An Ordinance made under clause (1) shall be laid before Parliament at its first meeting following the promulgation of the Ordinance and shall, unless it is earlier repealed, cease to have effect at the expiration of thirty days after it is so laid or, if a resolution disapproving of the Ordinance is passed by Parliament before such expiration, upon the passing of the resolution. (3) At any time when.
Parliament stands dissolved the President may, if he is satisfied that circumstances exist which render such action necessary, make and promulgate an Ordinance authorizing expenditure from the Consolidated Fund, whether the expenditure is charged by the Constitution upon that fund or not, and any Ordinance so made shall, as from its promulgation, have the like force of law as an Act of Parliament. PART VI THE JUDICIARY CHAPTER I- THE SUPREME COURT 94. Establishment of Supreme Court (1) There shall be a Supreme Court for Bangladesh (to be Known as the Supreme Court of Bangladesh) comprising the Appellate Division and the High Court Division. (2)
The Supreme Court shall consist of the Chief Justice, to be known as the Chief Justice of Bangladesh, and such number of other Judges as the President may deem it necessary to appoint to each division. (3) The Chief Justice, and the Judges appointed to the Appellate Division, shall sit only in that division, and the other Judges shall sit only in the High Court Division.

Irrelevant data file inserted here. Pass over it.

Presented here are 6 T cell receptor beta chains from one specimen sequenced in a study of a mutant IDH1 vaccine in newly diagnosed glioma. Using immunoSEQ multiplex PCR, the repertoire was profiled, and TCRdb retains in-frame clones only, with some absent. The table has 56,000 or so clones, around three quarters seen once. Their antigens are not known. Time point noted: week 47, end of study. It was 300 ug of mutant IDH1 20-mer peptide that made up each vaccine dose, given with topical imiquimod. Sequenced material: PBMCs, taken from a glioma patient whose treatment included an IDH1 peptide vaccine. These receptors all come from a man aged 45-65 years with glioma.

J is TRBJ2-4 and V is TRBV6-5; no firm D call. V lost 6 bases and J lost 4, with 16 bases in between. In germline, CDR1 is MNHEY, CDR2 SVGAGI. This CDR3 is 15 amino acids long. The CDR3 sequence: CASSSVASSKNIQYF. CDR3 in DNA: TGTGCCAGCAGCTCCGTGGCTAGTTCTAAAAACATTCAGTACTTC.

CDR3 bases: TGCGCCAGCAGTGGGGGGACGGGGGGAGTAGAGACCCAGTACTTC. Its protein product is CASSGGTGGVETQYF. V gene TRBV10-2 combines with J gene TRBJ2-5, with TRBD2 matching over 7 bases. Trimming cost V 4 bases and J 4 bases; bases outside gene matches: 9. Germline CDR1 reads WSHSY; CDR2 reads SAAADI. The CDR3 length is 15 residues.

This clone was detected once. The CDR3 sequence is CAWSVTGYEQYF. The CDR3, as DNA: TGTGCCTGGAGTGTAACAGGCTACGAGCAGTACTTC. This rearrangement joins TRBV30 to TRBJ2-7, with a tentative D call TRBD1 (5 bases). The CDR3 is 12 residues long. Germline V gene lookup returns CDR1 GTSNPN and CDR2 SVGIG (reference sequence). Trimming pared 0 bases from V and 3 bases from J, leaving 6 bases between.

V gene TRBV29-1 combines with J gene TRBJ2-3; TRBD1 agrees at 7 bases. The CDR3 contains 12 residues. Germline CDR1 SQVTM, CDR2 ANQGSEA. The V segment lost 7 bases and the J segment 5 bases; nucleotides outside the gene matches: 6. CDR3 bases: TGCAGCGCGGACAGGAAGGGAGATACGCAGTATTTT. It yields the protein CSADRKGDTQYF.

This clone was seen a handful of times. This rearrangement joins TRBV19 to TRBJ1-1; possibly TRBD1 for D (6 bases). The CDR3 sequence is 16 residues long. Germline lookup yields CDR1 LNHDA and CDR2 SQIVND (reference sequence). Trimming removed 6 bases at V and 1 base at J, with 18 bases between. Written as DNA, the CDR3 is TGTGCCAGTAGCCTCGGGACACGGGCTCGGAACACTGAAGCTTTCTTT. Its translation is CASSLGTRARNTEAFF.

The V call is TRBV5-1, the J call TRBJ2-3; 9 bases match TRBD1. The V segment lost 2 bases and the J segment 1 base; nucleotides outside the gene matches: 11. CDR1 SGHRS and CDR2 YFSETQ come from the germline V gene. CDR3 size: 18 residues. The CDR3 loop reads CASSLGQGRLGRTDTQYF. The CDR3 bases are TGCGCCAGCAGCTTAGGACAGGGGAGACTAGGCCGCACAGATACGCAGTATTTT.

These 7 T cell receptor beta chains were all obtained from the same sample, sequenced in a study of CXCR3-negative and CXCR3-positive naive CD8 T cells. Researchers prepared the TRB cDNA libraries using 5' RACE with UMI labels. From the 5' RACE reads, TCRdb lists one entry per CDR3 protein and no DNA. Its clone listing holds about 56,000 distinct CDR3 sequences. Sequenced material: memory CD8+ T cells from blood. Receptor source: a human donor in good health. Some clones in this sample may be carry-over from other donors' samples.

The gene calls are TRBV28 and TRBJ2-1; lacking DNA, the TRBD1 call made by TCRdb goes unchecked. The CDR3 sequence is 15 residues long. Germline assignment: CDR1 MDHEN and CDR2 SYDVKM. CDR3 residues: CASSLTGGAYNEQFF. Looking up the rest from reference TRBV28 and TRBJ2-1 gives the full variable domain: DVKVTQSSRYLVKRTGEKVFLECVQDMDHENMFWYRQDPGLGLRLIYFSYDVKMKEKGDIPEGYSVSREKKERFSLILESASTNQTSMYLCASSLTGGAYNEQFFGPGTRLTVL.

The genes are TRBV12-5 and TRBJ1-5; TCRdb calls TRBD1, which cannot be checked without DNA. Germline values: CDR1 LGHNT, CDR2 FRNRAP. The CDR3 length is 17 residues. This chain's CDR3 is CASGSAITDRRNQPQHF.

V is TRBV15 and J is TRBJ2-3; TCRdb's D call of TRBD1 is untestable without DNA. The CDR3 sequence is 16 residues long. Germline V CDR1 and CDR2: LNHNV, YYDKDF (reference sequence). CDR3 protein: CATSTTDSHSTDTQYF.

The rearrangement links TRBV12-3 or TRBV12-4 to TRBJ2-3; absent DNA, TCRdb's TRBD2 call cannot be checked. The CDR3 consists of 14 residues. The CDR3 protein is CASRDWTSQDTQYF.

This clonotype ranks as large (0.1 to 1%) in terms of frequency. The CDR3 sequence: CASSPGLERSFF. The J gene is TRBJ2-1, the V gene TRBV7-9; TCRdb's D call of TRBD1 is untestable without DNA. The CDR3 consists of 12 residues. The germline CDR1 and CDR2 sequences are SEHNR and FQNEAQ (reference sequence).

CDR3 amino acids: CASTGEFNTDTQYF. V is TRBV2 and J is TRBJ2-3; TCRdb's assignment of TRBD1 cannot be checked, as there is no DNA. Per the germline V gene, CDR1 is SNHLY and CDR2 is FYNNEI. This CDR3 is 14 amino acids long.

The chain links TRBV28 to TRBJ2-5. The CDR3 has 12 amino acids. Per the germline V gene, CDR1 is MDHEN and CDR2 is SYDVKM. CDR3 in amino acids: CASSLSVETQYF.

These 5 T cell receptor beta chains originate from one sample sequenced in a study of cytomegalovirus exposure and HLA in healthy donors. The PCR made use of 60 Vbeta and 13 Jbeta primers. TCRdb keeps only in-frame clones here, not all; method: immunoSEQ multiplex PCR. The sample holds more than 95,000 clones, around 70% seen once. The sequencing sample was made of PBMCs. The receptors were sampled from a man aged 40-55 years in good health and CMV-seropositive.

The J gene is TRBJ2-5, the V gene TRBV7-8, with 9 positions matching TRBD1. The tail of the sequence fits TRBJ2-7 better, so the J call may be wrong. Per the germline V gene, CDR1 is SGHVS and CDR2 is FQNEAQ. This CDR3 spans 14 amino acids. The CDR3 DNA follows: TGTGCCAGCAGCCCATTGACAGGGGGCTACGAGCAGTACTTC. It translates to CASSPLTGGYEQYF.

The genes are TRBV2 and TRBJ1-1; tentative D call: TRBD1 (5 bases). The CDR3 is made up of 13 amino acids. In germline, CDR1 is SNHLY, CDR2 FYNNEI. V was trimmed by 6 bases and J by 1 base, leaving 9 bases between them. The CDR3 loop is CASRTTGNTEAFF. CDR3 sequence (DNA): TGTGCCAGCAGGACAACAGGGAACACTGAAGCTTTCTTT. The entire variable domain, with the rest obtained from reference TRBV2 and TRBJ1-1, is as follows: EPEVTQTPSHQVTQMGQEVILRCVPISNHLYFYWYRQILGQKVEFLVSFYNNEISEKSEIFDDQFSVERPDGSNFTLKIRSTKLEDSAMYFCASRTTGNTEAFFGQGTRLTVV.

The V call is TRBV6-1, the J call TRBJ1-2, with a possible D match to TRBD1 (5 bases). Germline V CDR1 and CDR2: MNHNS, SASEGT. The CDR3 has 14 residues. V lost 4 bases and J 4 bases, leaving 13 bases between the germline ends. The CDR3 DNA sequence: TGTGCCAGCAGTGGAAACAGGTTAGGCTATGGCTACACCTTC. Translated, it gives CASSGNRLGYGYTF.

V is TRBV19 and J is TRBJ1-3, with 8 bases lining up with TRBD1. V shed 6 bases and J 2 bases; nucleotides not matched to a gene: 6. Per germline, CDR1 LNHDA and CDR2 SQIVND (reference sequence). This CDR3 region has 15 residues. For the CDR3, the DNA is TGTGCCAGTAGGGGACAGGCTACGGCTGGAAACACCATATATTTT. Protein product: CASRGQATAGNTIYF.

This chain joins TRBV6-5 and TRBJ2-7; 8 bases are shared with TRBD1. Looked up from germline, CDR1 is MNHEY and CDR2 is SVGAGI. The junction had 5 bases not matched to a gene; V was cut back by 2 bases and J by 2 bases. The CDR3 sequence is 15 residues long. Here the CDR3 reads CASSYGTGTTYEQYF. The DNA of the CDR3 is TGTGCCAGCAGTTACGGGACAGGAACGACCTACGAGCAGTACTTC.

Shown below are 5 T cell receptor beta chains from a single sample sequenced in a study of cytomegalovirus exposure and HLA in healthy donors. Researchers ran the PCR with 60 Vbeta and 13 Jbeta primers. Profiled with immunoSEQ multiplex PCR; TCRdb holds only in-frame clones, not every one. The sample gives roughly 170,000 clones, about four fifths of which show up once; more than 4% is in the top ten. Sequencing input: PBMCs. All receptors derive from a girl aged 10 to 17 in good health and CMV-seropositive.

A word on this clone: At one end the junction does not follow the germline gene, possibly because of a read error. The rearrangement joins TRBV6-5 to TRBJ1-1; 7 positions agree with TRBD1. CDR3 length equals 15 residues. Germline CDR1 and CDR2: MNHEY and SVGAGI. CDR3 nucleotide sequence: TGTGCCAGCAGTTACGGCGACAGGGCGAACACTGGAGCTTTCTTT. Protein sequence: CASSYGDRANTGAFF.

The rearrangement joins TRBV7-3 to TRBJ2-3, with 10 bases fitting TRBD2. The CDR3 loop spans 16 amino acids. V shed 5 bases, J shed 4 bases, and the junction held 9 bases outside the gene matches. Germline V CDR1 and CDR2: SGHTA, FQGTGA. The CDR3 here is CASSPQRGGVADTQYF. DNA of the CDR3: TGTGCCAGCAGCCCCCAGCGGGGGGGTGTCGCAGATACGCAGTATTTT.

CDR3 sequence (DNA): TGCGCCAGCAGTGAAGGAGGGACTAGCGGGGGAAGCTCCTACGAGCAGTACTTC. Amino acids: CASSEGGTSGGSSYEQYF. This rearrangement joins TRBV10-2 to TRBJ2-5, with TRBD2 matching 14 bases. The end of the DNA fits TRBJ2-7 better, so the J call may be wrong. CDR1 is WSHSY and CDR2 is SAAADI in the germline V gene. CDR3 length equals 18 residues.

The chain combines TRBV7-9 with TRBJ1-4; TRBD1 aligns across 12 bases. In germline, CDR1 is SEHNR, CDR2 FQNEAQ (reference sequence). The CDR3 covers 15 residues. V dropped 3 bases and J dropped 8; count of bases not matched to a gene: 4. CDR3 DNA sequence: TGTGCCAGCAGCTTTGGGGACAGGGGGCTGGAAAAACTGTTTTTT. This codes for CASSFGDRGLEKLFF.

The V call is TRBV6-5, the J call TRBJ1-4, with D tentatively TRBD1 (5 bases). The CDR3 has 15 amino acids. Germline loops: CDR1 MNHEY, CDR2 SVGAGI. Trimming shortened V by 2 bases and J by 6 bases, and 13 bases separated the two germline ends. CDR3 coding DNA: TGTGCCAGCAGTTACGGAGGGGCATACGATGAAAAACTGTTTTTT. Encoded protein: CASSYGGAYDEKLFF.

(4) Subject to the provisions of this Constitution the Chief Justice and the other Judges shall be independent in the exercise of their judicial functions. 100. Seat of Supreme Court The permanent seat of the Supreme Court, shall be in the capital, but sessions of the High Court Division may be held at such other place or places as the Chief Justice may, with the approval of the President, from time to time appoint. Article 100 as amended by the said Act runs thus:- “100. Seat of Supreme Court. – (1) Subject to this article, the permanent seat of the Supreme Court shall be in the capital. (2) The High Court Division and the Judges thereo shall sit at the permanent seat of the Supreme Court and at the seats of its permanent Benches.